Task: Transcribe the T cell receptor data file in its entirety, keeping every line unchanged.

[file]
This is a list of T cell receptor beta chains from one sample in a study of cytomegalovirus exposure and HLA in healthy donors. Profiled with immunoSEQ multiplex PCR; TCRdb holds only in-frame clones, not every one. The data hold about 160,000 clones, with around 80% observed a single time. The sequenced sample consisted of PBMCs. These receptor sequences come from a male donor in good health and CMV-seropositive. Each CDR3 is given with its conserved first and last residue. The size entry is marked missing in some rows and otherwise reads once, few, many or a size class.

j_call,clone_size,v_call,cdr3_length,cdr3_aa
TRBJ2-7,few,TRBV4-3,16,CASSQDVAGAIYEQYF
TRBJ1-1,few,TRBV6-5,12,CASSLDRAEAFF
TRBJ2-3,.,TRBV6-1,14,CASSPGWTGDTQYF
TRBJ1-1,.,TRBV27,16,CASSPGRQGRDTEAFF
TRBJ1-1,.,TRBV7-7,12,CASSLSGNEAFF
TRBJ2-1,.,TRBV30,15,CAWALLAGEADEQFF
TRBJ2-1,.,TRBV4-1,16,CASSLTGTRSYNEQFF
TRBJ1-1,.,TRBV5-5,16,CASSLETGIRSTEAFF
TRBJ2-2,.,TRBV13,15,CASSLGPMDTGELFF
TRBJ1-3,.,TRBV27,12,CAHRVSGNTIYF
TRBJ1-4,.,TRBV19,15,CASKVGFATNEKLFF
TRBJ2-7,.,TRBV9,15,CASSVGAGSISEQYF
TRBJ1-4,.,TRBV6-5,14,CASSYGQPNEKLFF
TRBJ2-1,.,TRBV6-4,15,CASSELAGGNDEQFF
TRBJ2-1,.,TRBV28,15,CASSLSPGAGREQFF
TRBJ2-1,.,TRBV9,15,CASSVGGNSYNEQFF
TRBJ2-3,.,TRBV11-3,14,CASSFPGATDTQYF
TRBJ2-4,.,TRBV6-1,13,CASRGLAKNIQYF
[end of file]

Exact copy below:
This is a list of T cell receptor beta chains from one sample in a study of cytomegalovirus exposure and HLA in healthy donors. Profiled with immunoSEQ multiplex PCR; TCRdb holds only in-frame clones, not every one. The data hold about 160,000 clones, with around 80% observed a single time. The sequenced sample consisted of PBMCs. These receptor sequences come from a male donor in good health and CMV-seropositive. Each CDR3 is given with its conserved first and last residue. The size entry is marked missing in some rows and otherwise reads once, few, many or a size class.

j_call,clone_size,v_call,cdr3_length,cdr3_aa
TRBJ2-7,few,TRBV4-3,16,CASSQDVAGAIYEQYF
TRBJ1-1,few,TRBV6-5,12,CASSLDRAEAFF
TRBJ2-3,.,TRBV6-1,14,CASSPGWTGDTQYF
TRBJ1-1,.,TRBV27,16,CASSPGRQGRDTEAFF
TRBJ1-1,.,TRBV7-7,12,CASSLSGNEAFF
TRBJ2-1,.,TRBV30,15,CAWALLAGEADEQFF
TRBJ2-1,.,TRBV4-1,16,CASSLTGTRSYNEQFF
TRBJ1-1,.,TRBV5-5,16,CASSLETGIRSTEAFF
TRBJ2-2,.,TRBV13,15,CASSLGPMDTGELFF
TRBJ1-3,.,TRBV27,12,CAHRVSGNTIYF
TRBJ1-4,.,TRBV19,15,CASKVGFATNEKLFF
TRBJ2-7,.,TRBV9,15,CASSVGAGSISEQYF
TRBJ1-4,.,TRBV6-5,14,CASSYGQPNEKLFF
TRBJ2-1,.,TRBV6-4,15,CASSELAGGNDEQFF
TRBJ2-1,.,TRBV28,15,CASSLSPGAGREQFF
TRBJ2-1,.,TRBV9,15,CASSVGGNSYNEQFF
TRBJ2-3,.,TRBV11-3,14,CASSFPGATDTQYF
TRBJ2-4,.,TRBV6-1,13,CASRGLAKNIQYF